More can be done to recruit women into the field of cybersecurity, according to a recent survey conducted by Champlain College Online, a private, regionally accredited institution.
The report, titled “The State of the Cybersecurity Workforce and Higher Education” was issued in a randomized, nationally representative sample of more than 1,000 participants to survey opinions on and awareness of cybersecurity and issues surrounding minorities and women in cybersecurity and what the recruitment efforts towards adults should be.
“… It’s clear that higher learning institutions have an opportunity to create programs that provide basic cybersecurity instruction to women, and give women the chance to work with mentors, instructors, and local businesses to see how they might fit into a cybersecurity role; additionally, employers looking to recruit more cybersecurity workers have an opportunity to conduct outreach specific to their female employees, giving them a pathway to a career they might not have considered otherwise,” the report said.
Michelle Tufford, CEO of OnlineDegreeDatabase.com said that the cybersecurity field is a growing industry and many jobs have gone unfilled.
“I think there are a lot of people who worry about cybersecurity, so this means that there would be a hot potential opportunity for cybersecurity training,” Tufford said.
The survey was led by Melissa Marcello, associate vice president at Champlain College Online.
Marcello told Diverse that a possible reason why women don’t see themselves working in science, technology, mathematics and engineering (STEM) fields is because “there’s bias in our education system”.
“Often times we talk about implicit bias, which is [when] people don’t really recognize what they’re doing, it’s so ingrained,” she said.
One of the survey questions asked participants (male and female) reasons why they would not return to college to pursue a cybersecurity education to attain a job in the field. The report found that:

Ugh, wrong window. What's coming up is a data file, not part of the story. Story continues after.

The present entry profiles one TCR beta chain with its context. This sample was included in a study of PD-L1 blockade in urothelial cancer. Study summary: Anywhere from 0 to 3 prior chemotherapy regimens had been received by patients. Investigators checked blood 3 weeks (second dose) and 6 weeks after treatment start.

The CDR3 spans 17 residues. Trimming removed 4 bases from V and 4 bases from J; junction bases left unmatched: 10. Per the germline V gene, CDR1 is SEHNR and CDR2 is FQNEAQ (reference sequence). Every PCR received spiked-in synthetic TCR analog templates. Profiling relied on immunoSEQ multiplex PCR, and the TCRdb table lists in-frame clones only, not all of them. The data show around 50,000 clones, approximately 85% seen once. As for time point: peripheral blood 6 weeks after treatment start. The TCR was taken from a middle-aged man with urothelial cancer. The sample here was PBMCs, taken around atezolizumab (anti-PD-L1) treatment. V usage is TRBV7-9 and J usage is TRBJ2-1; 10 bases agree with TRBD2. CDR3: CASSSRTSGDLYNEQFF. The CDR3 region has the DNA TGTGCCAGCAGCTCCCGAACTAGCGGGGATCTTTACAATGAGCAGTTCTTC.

- 22 percent said it’s too late in their lifetime to consider a career change.
- 21 percent are happy with their current career field.
- 14 percent are not interested in the cybersecurity field.
- 14 percent said they don’t have the time or financial resources to do so.
- 7 percent don’t believe they have what it takes to be successful in the field.
- 7 percent don’t know enough about the field to consider a possible career change.
A possible solution would be for colleges and universities and companies to have outreach programs for underrepresented groups such as women and minorities, as well as for individuals who may have an interest in the field despite a lack of a college education, the report said.
“I think that it’s really important to look at the employment data to make it clear that there is lots of opportunity in this field [of cybersecurity] and that there are many options available, regardless of where you’re starting from in terms of your background,” Tufford said.
In addition, the results of the survey also found that participants think it would be a good idea to require every degree program to have students take a basic cybersecurity course.
“Cybersecurity is so critical to our country when you think about potential risks from just a risk assessment or when you think about how much information is sort of valued within an enterprise, this is something we’re exploring,” according to the report, which added that “given the importance of cybersecurity in today’s national landscape, organizations must build the cybersecurity workforce they wish to see – working with colleges and universities to build and promote robust technology programs, conducting targeted outreach to underrepresented groups, providing information on the benefits of shifting careers,” and “finding ways to attract individuals who may not see themselves as tech-savvy enough to enter the field.”
Monica Levitan can be reached at firstname.lastname@example.org. You can follow her on Twitter @monlevy_.